Harvard Health Blog
This past August, her exuberance, emotion and enthusiasm had already made Fu Yuanhui the most famous Chinese athlete at the Olympics. After winning a bronze medal in the women’s 100-meter backstroke with a personal best, she nearly exploded with excitement: “I was so fast! I’m really pleased! I’ve already … expended my primordial powers!” Her interview went viral with millions of hits worldwide.
Then she said something truly shocking: She was having her period. Noticing that the swimmer was grimacing after her relay team narrowly missed medaling, an interviewer asked if she had a stomachache. Yuanhui answered “It’s because I just got my period yesterday, so I’m still a bit weak and really tired. But this isn’t an excuse for not swimming well.”
When The New York Times, NPR and other media outlets covered the story of the Chinese swimmer who dared to mention that she was having her period as if it were the perfectly natural thing that it is, they focused on the fact that she’d violated a cultural taboo — indeed, it is virtually unheard of for women in China to publicly mention menstruation. But, they also missed an opportunity to counter the common misconception that menstruation impairs athletic performance or that it’s unsafe or inappropriate to swim while having your period.
Menstruation and athletics
I recall classmates in high school sitting out basketball practice because they had their periods. I assumed it was just because they weren’t feeling well. In fact, many girls have been told they are more likely to be injured, less likely to perform well, and that the best way to handle menses is to take it easy. Maybe. But the evidence for each of these is weak.
Much has been made about the apparent increased incidence of significant injuries — ankle sprains, anterior cruciate ligament (ACL) tears and others — in female athletes compared with their male counterparts. Blaming it on “hormones” is common. A 1989 study interviewed 84 female soccer players and found more reports of injuries during the premenstrual period and menstrual period, especially among those with premenstrual symptoms (such as irritability or breast discomfort). A 2007 study found that ACL injuries tended to occur more often during the first half of the menstrual cycle (in the week or two after the period). A 2009 study found that among eight healthy volunteers, hamstring flexibility increased at the mid-point of the menstrual cycle. That’s the point in the cycle that estrogen levels are rising or at their highest.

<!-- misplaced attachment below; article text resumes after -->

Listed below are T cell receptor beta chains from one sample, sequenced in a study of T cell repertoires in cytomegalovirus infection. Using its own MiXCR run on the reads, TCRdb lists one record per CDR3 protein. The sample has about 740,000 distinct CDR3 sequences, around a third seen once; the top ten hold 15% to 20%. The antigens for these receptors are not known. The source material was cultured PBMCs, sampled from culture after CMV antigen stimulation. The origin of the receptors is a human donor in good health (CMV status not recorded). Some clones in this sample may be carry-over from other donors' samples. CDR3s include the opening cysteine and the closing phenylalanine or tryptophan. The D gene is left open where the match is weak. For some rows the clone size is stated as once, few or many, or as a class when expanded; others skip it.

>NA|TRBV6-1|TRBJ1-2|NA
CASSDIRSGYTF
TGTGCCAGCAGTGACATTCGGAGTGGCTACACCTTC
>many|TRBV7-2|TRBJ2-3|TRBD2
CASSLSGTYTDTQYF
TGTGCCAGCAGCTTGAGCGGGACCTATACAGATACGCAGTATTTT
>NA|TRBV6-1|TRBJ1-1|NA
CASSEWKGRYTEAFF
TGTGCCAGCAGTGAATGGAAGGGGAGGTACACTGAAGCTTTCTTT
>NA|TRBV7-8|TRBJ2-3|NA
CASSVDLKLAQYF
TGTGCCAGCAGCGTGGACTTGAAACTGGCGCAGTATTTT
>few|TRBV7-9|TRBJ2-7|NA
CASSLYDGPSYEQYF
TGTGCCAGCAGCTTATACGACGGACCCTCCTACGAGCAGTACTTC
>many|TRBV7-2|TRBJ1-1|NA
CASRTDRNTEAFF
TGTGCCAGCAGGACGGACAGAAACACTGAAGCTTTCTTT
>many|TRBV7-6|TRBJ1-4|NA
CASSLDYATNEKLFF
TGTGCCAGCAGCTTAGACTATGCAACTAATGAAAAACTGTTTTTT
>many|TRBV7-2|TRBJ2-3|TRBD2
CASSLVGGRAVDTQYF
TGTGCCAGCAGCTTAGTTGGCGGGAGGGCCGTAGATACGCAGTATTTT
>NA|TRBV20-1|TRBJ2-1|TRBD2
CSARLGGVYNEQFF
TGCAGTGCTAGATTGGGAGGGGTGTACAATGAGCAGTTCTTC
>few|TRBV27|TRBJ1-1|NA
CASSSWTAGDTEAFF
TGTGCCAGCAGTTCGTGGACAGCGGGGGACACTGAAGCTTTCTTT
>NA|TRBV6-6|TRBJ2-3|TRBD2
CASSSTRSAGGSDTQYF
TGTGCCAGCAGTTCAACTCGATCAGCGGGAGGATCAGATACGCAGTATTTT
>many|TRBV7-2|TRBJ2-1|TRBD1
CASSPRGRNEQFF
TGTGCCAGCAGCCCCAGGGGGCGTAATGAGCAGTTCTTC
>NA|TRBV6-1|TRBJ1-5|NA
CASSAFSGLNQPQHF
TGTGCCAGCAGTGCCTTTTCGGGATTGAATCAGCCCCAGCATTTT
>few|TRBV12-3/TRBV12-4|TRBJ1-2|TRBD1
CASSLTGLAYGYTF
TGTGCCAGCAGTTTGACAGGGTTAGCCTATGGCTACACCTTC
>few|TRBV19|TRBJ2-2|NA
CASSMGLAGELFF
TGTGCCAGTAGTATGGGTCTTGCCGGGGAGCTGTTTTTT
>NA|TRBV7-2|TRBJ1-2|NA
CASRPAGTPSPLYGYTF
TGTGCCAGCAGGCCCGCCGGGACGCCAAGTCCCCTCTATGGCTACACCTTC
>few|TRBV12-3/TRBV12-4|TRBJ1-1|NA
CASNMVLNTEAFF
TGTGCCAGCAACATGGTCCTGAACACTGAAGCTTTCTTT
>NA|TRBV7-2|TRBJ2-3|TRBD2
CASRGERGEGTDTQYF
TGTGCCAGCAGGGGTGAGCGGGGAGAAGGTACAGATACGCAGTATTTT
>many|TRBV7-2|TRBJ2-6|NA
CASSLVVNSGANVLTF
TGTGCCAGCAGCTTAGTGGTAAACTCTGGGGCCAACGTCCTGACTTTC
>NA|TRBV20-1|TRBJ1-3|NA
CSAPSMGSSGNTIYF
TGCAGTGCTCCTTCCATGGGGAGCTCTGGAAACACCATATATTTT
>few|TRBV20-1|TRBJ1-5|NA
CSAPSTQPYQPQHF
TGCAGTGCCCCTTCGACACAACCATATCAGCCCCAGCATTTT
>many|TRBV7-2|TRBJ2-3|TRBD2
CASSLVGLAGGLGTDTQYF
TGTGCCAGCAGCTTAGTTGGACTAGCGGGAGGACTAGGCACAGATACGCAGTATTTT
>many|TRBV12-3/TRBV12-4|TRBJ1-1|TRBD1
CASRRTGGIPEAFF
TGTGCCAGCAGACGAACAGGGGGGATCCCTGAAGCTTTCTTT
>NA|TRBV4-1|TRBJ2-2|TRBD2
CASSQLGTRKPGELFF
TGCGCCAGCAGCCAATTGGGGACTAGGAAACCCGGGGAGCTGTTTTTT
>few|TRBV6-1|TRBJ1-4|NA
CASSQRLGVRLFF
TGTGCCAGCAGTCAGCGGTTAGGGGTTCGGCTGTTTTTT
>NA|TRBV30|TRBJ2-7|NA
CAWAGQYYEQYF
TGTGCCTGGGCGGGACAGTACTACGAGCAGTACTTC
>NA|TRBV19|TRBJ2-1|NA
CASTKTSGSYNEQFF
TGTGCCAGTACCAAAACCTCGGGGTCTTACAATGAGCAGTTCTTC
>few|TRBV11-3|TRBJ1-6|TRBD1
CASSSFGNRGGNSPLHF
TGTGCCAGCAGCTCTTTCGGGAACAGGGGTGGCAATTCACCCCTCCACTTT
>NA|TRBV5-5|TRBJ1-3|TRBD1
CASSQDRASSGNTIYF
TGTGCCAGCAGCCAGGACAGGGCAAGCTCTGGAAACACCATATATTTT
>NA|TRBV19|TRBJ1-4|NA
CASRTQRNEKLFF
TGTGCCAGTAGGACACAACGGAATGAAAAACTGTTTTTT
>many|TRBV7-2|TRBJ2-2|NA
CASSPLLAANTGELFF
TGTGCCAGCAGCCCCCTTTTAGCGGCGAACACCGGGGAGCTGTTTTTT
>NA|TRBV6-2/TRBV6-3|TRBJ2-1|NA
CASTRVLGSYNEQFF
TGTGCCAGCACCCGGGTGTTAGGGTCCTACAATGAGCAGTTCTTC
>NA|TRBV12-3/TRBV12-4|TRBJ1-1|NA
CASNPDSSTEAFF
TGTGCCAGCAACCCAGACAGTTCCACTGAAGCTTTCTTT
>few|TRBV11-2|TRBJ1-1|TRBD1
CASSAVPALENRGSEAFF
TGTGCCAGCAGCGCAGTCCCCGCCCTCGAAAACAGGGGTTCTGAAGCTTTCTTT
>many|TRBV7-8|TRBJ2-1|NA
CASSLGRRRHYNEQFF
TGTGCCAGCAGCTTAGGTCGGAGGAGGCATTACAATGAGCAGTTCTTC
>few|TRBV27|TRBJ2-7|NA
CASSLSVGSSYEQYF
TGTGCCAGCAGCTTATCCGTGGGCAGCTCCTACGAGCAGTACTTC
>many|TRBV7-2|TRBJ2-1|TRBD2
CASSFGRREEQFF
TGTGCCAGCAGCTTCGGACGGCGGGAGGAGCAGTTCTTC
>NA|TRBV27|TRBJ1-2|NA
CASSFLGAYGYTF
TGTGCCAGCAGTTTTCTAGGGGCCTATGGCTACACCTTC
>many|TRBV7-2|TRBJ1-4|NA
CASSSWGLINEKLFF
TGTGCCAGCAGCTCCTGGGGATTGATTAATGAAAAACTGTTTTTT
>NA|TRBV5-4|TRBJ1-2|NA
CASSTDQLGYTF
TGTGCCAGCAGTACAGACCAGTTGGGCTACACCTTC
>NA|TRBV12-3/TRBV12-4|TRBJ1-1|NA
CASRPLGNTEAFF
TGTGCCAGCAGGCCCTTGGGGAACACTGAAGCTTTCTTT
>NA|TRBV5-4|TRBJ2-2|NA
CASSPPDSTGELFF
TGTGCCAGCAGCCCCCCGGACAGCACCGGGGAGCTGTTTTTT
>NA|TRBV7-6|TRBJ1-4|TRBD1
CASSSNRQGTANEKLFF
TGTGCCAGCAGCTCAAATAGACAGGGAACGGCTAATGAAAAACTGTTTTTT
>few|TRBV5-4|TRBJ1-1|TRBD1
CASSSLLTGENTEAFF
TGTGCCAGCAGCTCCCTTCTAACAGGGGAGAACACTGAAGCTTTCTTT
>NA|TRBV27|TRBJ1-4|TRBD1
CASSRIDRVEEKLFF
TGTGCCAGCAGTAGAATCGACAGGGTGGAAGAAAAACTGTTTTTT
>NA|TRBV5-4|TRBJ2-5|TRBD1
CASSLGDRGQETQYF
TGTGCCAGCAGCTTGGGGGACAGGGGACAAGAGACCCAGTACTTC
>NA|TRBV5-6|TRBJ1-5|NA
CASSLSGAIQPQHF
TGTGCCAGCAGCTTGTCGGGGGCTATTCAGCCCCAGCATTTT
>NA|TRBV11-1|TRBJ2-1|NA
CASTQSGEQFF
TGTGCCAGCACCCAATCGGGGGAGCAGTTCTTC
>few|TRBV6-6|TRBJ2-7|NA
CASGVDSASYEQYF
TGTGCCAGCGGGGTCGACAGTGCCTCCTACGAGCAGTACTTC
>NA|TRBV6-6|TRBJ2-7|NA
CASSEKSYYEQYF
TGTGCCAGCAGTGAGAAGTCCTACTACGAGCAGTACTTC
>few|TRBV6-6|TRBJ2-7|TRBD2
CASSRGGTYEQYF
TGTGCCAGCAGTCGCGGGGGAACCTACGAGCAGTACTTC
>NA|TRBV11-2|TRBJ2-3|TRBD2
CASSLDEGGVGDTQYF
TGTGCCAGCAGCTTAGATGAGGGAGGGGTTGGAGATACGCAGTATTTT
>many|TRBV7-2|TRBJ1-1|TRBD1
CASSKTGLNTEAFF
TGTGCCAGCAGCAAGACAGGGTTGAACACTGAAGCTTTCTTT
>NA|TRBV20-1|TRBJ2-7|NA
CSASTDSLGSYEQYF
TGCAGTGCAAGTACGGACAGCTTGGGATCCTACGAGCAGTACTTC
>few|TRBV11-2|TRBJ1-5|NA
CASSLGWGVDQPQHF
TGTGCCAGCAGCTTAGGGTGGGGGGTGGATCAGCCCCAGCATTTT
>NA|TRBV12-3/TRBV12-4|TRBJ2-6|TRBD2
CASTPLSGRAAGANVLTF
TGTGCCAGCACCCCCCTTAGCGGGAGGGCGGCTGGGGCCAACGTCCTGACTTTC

So it’s possible that variations in female hormones through the menstrual cycle change the function of bones, joints, tendons or ligaments, and that these changes could have an impact on performance or likelihood of injury. Then again, these studies are simply observations of certain patterns — they don’t prove a connection between phases of the menstrual cycle and injury. In fact, we don’t know for sure whether the phase of the menstrual cycle truly has an important effect on tendency for injury. And if there is an effect, it’s not clear what to do about it.
Studies find inconsistent effects on the impact of menstrual periods on athletic performance. For example:
–A group of swimmers were found to have poorer performance just before their periods started, and improved times during menstruation
–Cross-country skiers were best just after their periods and after ovulation (which occurs midway between periods)
In yet another study, strength of handgrip and standing long jump distance were best during menstrual periods compared with other parts of the menstrual cycle.
A 1994 analysis reviewing the available research concluded that when it comes to having your period, “…for most women there is no significant effect… medals have been won and world records set in any phase of the menstrual cycle.”
Even so, many women don’t feel well just before or during their periods and it seems reasonable that this could affect athletic performance. Anyone who is in pain, tired or just not as sharp as usual may not perform at their highest potential. And in elite athletics (such as Olympic events) in which the difference between a gold medal and last place may be fractions of a second, surely feeling poorly could make a big difference. A 2009 study concluded that taking an anti-inflammatory medication (called diclofenac, a drug that’s similar to ibuprofen) led to reduced menstrual cramps and improved exercise performance. In fact, some athletes try to avoid the issue altogether: They take oral contraceptive pills or other hormones to avoid having their periods during important athletic events.
The bottom line
There is much we don’t understand about the relationship between the menstrual cycle and athletic injuries or athletic performance in women. It’s probably true that individual factors, including overall health, type of exercise, degree of conditioning, and nutritional status matter more than the phase of the menstrual cycle.
Clearly, women with premenstrual or menstrual symptoms may not feel like exercising. But there is no compelling evidence that exercise or athletic activities should be avoided or altered based only on what part of the menstrual cycle you’re in. Good training may reduce the risks of injury and enhance performance much more than trying to time exercise around one’s periods.
Many have commended Fu Yuanhui for being so forthright about having her period even though it violated a longstanding taboo, but she could also be commended for avoiding the temptation to blame her period for a disappointing performance.
(Robert H. Shmerling, M.D. is a faculty editor for Harvard Health Publications.)